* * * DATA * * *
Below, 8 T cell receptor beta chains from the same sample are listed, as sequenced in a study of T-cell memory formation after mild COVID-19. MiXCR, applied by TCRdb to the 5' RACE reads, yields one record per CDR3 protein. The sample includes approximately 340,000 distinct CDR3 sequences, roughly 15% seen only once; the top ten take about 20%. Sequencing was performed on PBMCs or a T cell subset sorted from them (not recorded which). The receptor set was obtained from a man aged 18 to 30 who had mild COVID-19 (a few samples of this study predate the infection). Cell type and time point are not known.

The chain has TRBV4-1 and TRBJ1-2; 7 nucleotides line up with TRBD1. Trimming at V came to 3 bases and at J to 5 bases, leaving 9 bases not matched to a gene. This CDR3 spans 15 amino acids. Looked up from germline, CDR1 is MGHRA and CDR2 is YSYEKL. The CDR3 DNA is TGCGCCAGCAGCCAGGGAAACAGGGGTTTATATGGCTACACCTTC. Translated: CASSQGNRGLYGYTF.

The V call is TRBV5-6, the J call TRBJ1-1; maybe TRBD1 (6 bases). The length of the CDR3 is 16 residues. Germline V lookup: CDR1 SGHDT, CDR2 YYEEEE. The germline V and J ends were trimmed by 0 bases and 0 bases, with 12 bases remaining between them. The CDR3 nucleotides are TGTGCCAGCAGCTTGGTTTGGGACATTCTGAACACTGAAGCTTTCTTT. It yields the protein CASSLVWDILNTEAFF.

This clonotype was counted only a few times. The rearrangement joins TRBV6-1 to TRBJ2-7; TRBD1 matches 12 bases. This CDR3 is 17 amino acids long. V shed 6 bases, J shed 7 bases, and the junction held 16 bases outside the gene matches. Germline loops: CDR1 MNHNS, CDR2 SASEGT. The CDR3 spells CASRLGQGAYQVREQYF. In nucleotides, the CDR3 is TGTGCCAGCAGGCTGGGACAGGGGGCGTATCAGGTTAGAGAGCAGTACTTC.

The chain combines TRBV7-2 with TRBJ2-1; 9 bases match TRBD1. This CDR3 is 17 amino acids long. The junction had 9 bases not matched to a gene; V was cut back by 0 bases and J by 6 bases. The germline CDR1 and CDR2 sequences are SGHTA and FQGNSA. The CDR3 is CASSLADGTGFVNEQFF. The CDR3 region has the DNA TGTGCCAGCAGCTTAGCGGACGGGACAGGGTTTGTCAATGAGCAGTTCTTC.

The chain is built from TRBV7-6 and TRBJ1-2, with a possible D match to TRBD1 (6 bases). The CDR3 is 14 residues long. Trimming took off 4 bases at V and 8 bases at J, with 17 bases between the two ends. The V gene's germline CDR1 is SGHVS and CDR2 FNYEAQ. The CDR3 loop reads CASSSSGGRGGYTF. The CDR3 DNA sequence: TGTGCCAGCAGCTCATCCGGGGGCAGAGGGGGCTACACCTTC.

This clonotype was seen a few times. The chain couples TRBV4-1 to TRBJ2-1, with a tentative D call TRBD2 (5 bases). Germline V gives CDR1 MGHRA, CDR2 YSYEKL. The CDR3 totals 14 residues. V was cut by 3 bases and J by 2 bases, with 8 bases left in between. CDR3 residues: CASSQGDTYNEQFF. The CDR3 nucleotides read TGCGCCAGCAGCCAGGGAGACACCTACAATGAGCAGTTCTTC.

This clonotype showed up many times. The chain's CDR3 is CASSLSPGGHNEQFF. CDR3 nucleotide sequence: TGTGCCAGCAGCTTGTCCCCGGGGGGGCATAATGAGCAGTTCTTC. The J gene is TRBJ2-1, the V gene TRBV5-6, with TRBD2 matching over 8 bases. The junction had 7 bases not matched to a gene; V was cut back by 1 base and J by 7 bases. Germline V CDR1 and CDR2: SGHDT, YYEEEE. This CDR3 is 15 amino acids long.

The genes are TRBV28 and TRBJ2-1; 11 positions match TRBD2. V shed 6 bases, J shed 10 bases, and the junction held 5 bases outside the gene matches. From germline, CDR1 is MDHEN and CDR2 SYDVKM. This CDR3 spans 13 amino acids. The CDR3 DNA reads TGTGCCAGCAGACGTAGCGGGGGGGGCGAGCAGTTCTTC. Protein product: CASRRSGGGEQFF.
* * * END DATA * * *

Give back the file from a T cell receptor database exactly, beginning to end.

Below, 8 T cell receptor beta chains from the same sample are listed, as sequenced in a study of T-cell memory formation after mild COVID-19. MiXCR, applied by TCRdb to the 5' RACE reads, yields one record per CDR3 protein. The sample includes approximately 340,000 distinct CDR3 sequences, roughly 15% seen only once; the top ten take about 20%. Sequencing was performed on PBMCs or a T cell subset sorted from them (not recorded which). The receptor set was obtained from a man aged 18 to 30 who had mild COVID-19 (a few samples of this study predate the infection). Cell type and time point are not known.

The chain has TRBV4-1 and TRBJ1-2; 7 nucleotides line up with TRBD1. Trimming at V came to 3 bases and at J to 5 bases, leaving 9 bases not matched to a gene. This CDR3 spans 15 amino acids. Looked up from germline, CDR1 is MGHRA and CDR2 is YSYEKL. The CDR3 DNA is TGCGCCAGCAGCCAGGGAAACAGGGGTTTATATGGCTACACCTTC. Translated: CASSQGNRGLYGYTF.

The V call is TRBV5-6, the J call TRBJ1-1; maybe TRBD1 (6 bases). The length of the CDR3 is 16 residues. Germline V lookup: CDR1 SGHDT, CDR2 YYEEEE. The germline V and J ends were trimmed by 0 bases and 0 bases, with 12 bases remaining between them. The CDR3 nucleotides are TGTGCCAGCAGCTTGGTTTGGGACATTCTGAACACTGAAGCTTTCTTT. It yields the protein CASSLVWDILNTEAFF.

This clonotype was counted only a few times. The rearrangement joins TRBV6-1 to TRBJ2-7; TRBD1 matches 12 bases. This CDR3 is 17 amino acids long. V shed 6 bases, J shed 7 bases, and the junction held 16 bases outside the gene matches. Germline loops: CDR1 MNHNS, CDR2 SASEGT. The CDR3 spells CASRLGQGAYQVREQYF. In nucleotides, the CDR3 is TGTGCCAGCAGGCTGGGACAGGGGGCGTATCAGGTTAGAGAGCAGTACTTC.

The chain combines TRBV7-2 with TRBJ2-1; 9 bases match TRBD1. This CDR3 is 17 amino acids long. The junction had 9 bases not matched to a gene; V was cut back by 0 bases and J by 6 bases. The germline CDR1 and CDR2 sequences are SGHTA and FQGNSA. The CDR3 is CASSLADGTGFVNEQFF. The CDR3 region has the DNA TGTGCCAGCAGCTTAGCGGACGGGACAGGGTTTGTCAATGAGCAGTTCTTC.

The chain is built from TRBV7-6 and TRBJ1-2, with a possible D match to TRBD1 (6 bases). The CDR3 is 14 residues long. Trimming took off 4 bases at V and 8 bases at J, with 17 bases between the two ends. The V gene's germline CDR1 is SGHVS and CDR2 FNYEAQ. The CDR3 loop reads CASSSSGGRGGYTF. The CDR3 DNA sequence: TGTGCCAGCAGCTCATCCGGGGGCAGAGGGGGCTACACCTTC.

This clonotype was seen a few times. The chain couples TRBV4-1 to TRBJ2-1, with a tentative D call TRBD2 (5 bases). Germline V gives CDR1 MGHRA, CDR2 YSYEKL. The CDR3 totals 14 residues. V was cut by 3 bases and J by 2 bases, with 8 bases left in between. CDR3 residues: CASSQGDTYNEQFF. The CDR3 nucleotides read TGCGCCAGCAGCCAGGGAGACACCTACAATGAGCAGTTCTTC.

This clonotype showed up many times. The chain's CDR3 is CASSLSPGGHNEQFF. CDR3 nucleotide sequence: TGTGCCAGCAGCTTGTCCCCGGGGGGGCATAATGAGCAGTTCTTC. The J gene is TRBJ2-1, the V gene TRBV5-6, with TRBD2 matching over 8 bases. The junction had 7 bases not matched to a gene; V was cut back by 1 base and J by 7 bases. Germline V CDR1 and CDR2: SGHDT, YYEEEE. This CDR3 is 15 amino acids long.

The genes are TRBV28 and TRBJ2-1; 11 positions match TRBD2. V shed 6 bases, J shed 10 bases, and the junction held 5 bases outside the gene matches. From germline, CDR1 is MDHEN and CDR2 SYDVKM. This CDR3 spans 13 amino acids. The CDR3 DNA reads TGTGCCAGCAGACGTAGCGGGGGGGGCGAGCAGTTCTTC. Protein product: CASRRSGGGEQFF.